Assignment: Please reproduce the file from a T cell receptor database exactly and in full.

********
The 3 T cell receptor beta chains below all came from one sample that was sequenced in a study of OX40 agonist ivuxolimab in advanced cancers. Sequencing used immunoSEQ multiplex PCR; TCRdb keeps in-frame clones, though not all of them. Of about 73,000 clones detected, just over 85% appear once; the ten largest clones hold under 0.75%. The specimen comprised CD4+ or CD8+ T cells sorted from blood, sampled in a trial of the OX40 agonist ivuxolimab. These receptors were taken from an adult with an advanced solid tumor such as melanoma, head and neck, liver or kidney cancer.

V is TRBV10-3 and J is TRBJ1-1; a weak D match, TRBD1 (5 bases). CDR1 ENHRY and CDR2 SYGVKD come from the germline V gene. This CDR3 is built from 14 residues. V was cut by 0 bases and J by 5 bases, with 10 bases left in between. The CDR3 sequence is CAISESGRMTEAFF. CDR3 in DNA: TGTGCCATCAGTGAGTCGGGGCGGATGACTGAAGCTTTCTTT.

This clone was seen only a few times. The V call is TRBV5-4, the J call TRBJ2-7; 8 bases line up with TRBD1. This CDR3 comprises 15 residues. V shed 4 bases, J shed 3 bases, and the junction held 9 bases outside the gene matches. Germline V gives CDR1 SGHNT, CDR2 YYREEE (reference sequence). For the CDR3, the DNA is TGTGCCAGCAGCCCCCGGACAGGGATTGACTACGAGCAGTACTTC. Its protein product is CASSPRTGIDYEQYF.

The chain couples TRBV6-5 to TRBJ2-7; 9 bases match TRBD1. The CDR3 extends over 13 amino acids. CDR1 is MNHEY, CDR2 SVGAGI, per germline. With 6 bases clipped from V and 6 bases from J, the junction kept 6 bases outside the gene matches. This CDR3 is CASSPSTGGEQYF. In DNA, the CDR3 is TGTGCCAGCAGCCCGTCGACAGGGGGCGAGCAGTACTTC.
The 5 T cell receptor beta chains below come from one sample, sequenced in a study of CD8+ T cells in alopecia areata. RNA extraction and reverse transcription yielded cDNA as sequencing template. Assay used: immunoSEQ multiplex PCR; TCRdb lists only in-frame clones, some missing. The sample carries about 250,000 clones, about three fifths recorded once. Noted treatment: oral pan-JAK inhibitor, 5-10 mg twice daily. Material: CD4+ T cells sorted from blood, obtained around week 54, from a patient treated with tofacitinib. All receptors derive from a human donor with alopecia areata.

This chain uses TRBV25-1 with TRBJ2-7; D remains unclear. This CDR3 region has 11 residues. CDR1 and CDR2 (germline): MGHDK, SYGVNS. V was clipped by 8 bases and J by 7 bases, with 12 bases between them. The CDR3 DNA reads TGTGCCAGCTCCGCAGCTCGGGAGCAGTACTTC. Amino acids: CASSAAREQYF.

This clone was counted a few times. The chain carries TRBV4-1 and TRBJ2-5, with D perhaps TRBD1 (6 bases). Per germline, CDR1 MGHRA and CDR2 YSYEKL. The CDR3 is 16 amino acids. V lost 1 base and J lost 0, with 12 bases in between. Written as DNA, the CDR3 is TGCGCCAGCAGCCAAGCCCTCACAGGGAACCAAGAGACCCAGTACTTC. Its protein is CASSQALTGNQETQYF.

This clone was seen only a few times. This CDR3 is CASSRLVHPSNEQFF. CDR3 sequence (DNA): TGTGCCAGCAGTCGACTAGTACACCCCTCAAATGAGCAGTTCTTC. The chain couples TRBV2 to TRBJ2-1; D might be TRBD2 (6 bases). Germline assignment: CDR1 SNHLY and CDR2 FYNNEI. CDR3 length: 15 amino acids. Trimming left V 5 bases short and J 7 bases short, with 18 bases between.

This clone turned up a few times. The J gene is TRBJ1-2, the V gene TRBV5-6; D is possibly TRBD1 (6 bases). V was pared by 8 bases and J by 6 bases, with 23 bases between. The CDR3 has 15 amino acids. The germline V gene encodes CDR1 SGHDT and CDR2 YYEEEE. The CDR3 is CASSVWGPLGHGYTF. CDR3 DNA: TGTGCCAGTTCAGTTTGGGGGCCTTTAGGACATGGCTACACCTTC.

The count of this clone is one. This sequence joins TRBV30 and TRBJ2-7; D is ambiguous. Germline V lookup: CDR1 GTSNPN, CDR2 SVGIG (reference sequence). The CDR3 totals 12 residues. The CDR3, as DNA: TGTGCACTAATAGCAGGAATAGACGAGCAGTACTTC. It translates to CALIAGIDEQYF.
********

The 3 T cell receptor beta chains below all came from one sample that was sequenced in a study of OX40 agonist ivuxolimab in advanced cancers. Sequencing used immunoSEQ multiplex PCR; TCRdb keeps in-frame clones, though not all of them. Of about 73,000 clones detected, just over 85% appear once; the ten largest clones hold under 0.75%. The specimen comprised CD4+ or CD8+ T cells sorted from blood, sampled in a trial of the OX40 agonist ivuxolimab. These receptors were taken from an adult with an advanced solid tumor such as melanoma, head and neck, liver or kidney cancer.

V is TRBV10-3 and J is TRBJ1-1; a weak D match, TRBD1 (5 bases). CDR1 ENHRY and CDR2 SYGVKD come from the germline V gene. This CDR3 is built from 14 residues. V was cut by 0 bases and J by 5 bases, with 10 bases left in between. The CDR3 sequence is CAISESGRMTEAFF. CDR3 in DNA: TGTGCCATCAGTGAGTCGGGGCGGATGACTGAAGCTTTCTTT.

This clone was seen only a few times. The V call is TRBV5-4, the J call TRBJ2-7; 8 bases line up with TRBD1. This CDR3 comprises 15 residues. V shed 4 bases, J shed 3 bases, and the junction held 9 bases outside the gene matches. Germline V gives CDR1 SGHNT, CDR2 YYREEE (reference sequence). For the CDR3, the DNA is TGTGCCAGCAGCCCCCGGACAGGGATTGACTACGAGCAGTACTTC. Its protein product is CASSPRTGIDYEQYF.

The chain couples TRBV6-5 to TRBJ2-7; 9 bases match TRBD1. The CDR3 extends over 13 amino acids. CDR1 is MNHEY, CDR2 SVGAGI, per germline. With 6 bases clipped from V and 6 bases from J, the junction kept 6 bases outside the gene matches. This CDR3 is CASSPSTGGEQYF. In DNA, the CDR3 is TGTGCCAGCAGCCCGTCGACAGGGGGCGAGCAGTACTTC.
The 5 T cell receptor beta chains below come from one sample, sequenced in a study of CD8+ T cells in alopecia areata. RNA extraction and reverse transcription yielded cDNA as sequencing template. Assay used: immunoSEQ multiplex PCR; TCRdb lists only in-frame clones, some missing. The sample carries about 250,000 clones, about three fifths recorded once. Noted treatment: oral pan-JAK inhibitor, 5-10 mg twice daily. Material: CD4+ T cells sorted from blood, obtained around week 54, from a patient treated with tofacitinib. All receptors derive from a human donor with alopecia areata.

This chain uses TRBV25-1 with TRBJ2-7; D remains unclear. This CDR3 region has 11 residues. CDR1 and CDR2 (germline): MGHDK, SYGVNS. V was clipped by 8 bases and J by 7 bases, with 12 bases between them. The CDR3 DNA reads TGTGCCAGCTCCGCAGCTCGGGAGCAGTACTTC. Amino acids: CASSAAREQYF.

This clone was counted a few times. The chain carries TRBV4-1 and TRBJ2-5, with D perhaps TRBD1 (6 bases). Per germline, CDR1 MGHRA and CDR2 YSYEKL. The CDR3 is 16 amino acids. V lost 1 base and J lost 0, with 12 bases in between. Written as DNA, the CDR3 is TGCGCCAGCAGCCAAGCCCTCACAGGGAACCAAGAGACCCAGTACTTC. Its protein is CASSQALTGNQETQYF.

This clone was seen only a few times. This CDR3 is CASSRLVHPSNEQFF. CDR3 sequence (DNA): TGTGCCAGCAGTCGACTAGTACACCCCTCAAATGAGCAGTTCTTC. The chain couples TRBV2 to TRBJ2-1; D might be TRBD2 (6 bases). Germline assignment: CDR1 SNHLY and CDR2 FYNNEI. CDR3 length: 15 amino acids. Trimming left V 5 bases short and J 7 bases short, with 18 bases between.

This clone turned up a few times. The J gene is TRBJ1-2, the V gene TRBV5-6; D is possibly TRBD1 (6 bases). V was pared by 8 bases and J by 6 bases, with 23 bases between. The CDR3 has 15 amino acids. The germline V gene encodes CDR1 SGHDT and CDR2 YYEEEE. The CDR3 is CASSVWGPLGHGYTF. CDR3 DNA: TGTGCCAGTTCAGTTTGGGGGCCTTTAGGACATGGCTACACCTTC.

The count of this clone is one. This sequence joins TRBV30 and TRBJ2-7; D is ambiguous. Germline V lookup: CDR1 GTSNPN, CDR2 SVGIG (reference sequence). The CDR3 totals 12 residues. The CDR3, as DNA: TGTGCACTAATAGCAGGAATAGACGAGCAGTACTTC. It translates to CALIAGIDEQYF.